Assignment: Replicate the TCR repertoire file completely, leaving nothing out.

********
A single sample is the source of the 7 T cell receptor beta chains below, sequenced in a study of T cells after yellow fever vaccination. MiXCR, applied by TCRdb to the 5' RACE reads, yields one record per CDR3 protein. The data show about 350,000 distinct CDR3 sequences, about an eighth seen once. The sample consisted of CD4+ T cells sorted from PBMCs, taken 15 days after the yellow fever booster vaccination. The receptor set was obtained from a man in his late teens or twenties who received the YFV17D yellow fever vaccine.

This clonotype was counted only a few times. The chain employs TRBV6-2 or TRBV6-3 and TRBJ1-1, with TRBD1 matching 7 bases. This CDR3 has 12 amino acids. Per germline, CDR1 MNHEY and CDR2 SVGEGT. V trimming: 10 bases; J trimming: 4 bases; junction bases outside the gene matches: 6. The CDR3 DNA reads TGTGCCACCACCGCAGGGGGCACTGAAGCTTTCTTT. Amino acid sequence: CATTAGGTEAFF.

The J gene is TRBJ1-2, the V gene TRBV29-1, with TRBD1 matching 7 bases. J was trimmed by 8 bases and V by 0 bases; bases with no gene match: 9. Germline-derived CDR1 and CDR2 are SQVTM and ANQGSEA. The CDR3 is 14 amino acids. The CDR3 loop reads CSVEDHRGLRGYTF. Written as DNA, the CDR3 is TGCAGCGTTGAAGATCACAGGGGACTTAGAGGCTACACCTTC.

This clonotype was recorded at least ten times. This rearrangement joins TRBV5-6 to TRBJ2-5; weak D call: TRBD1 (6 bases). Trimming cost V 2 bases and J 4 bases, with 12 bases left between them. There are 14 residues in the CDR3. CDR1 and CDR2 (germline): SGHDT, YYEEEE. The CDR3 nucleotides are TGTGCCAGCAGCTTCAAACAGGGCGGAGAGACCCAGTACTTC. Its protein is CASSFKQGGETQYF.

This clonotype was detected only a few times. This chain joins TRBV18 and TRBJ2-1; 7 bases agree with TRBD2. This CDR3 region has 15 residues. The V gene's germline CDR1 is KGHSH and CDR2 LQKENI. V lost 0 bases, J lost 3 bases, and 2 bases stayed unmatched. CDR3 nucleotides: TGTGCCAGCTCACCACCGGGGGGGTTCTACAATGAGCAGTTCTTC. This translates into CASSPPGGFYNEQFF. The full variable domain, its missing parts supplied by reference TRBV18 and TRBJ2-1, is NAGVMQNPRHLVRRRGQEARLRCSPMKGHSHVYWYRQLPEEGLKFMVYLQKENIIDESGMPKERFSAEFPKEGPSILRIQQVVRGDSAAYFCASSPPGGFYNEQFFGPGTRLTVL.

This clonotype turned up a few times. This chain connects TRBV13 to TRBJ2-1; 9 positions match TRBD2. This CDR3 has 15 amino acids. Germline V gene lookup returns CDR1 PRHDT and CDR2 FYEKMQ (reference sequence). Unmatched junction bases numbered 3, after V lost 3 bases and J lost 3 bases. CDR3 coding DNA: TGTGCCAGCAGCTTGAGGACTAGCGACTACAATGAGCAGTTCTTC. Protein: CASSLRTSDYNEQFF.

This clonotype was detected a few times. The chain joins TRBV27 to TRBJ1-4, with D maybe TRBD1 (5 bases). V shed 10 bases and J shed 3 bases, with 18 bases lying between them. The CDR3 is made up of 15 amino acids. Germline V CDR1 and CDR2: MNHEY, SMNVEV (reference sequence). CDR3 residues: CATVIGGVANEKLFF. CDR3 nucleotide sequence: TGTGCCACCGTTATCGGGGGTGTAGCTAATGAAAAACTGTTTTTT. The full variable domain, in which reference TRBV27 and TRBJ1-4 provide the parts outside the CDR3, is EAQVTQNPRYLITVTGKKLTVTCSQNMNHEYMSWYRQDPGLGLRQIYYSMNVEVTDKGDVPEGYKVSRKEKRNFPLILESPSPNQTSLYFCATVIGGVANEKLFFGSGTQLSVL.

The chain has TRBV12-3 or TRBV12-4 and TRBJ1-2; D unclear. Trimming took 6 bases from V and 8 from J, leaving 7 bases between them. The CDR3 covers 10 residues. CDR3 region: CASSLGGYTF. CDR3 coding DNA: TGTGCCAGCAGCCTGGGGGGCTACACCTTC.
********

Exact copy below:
A single sample is the source of the 7 T cell receptor beta chains below, sequenced in a study of T cells after yellow fever vaccination. MiXCR, applied by TCRdb to the 5' RACE reads, yields one record per CDR3 protein. The data show about 350,000 distinct CDR3 sequences, about an eighth seen once. The sample consisted of CD4+ T cells sorted from PBMCs, taken 15 days after the yellow fever booster vaccination. The receptor set was obtained from a man in his late teens or twenties who received the YFV17D yellow fever vaccine.

This clonotype was counted only a few times. The chain employs TRBV6-2 or TRBV6-3 and TRBJ1-1, with TRBD1 matching 7 bases. This CDR3 has 12 amino acids. Per germline, CDR1 MNHEY and CDR2 SVGEGT. V trimming: 10 bases; J trimming: 4 bases; junction bases outside the gene matches: 6. The CDR3 DNA reads TGTGCCACCACCGCAGGGGGCACTGAAGCTTTCTTT. Amino acid sequence: CATTAGGTEAFF.

The J gene is TRBJ1-2, the V gene TRBV29-1, with TRBD1 matching 7 bases. J was trimmed by 8 bases and V by 0 bases; bases with no gene match: 9. Germline-derived CDR1 and CDR2 are SQVTM and ANQGSEA. The CDR3 is 14 amino acids. The CDR3 loop reads CSVEDHRGLRGYTF. Written as DNA, the CDR3 is TGCAGCGTTGAAGATCACAGGGGACTTAGAGGCTACACCTTC.

This clonotype was recorded at least ten times. This rearrangement joins TRBV5-6 to TRBJ2-5; weak D call: TRBD1 (6 bases). Trimming cost V 2 bases and J 4 bases, with 12 bases left between them. There are 14 residues in the CDR3. CDR1 and CDR2 (germline): SGHDT, YYEEEE. The CDR3 nucleotides are TGTGCCAGCAGCTTCAAACAGGGCGGAGAGACCCAGTACTTC. Its protein is CASSFKQGGETQYF.

This clonotype was detected only a few times. This chain joins TRBV18 and TRBJ2-1; 7 bases agree with TRBD2. This CDR3 region has 15 residues. The V gene's germline CDR1 is KGHSH and CDR2 LQKENI. V lost 0 bases, J lost 3 bases, and 2 bases stayed unmatched. CDR3 nucleotides: TGTGCCAGCTCACCACCGGGGGGGTTCTACAATGAGCAGTTCTTC. This translates into CASSPPGGFYNEQFF. The full variable domain, its missing parts supplied by reference TRBV18 and TRBJ2-1, is NAGVMQNPRHLVRRRGQEARLRCSPMKGHSHVYWYRQLPEEGLKFMVYLQKENIIDESGMPKERFSAEFPKEGPSILRIQQVVRGDSAAYFCASSPPGGFYNEQFFGPGTRLTVL.

This clonotype turned up a few times. This chain connects TRBV13 to TRBJ2-1; 9 positions match TRBD2. This CDR3 has 15 amino acids. Germline V gene lookup returns CDR1 PRHDT and CDR2 FYEKMQ (reference sequence). Unmatched junction bases numbered 3, after V lost 3 bases and J lost 3 bases. CDR3 coding DNA: TGTGCCAGCAGCTTGAGGACTAGCGACTACAATGAGCAGTTCTTC. Protein: CASSLRTSDYNEQFF.

This clonotype was detected a few times. The chain joins TRBV27 to TRBJ1-4, with D maybe TRBD1 (5 bases). V shed 10 bases and J shed 3 bases, with 18 bases lying between them. The CDR3 is made up of 15 amino acids. Germline V CDR1 and CDR2: MNHEY, SMNVEV (reference sequence). CDR3 residues: CATVIGGVANEKLFF. CDR3 nucleotide sequence: TGTGCCACCGTTATCGGGGGTGTAGCTAATGAAAAACTGTTTTTT. The full variable domain, in which reference TRBV27 and TRBJ1-4 provide the parts outside the CDR3, is EAQVTQNPRYLITVTGKKLTVTCSQNMNHEYMSWYRQDPGLGLRQIYYSMNVEVTDKGDVPEGYKVSRKEKRNFPLILESPSPNQTSLYFCATVIGGVANEKLFFGSGTQLSVL.

The chain has TRBV12-3 or TRBV12-4 and TRBJ1-2; D unclear. Trimming took 6 bases from V and 8 from J, leaving 7 bases between them. The CDR3 covers 10 residues. CDR3 region: CASSLGGYTF. CDR3 coding DNA: TGTGCCAGCAGCCTGGGGGGCTACACCTTC.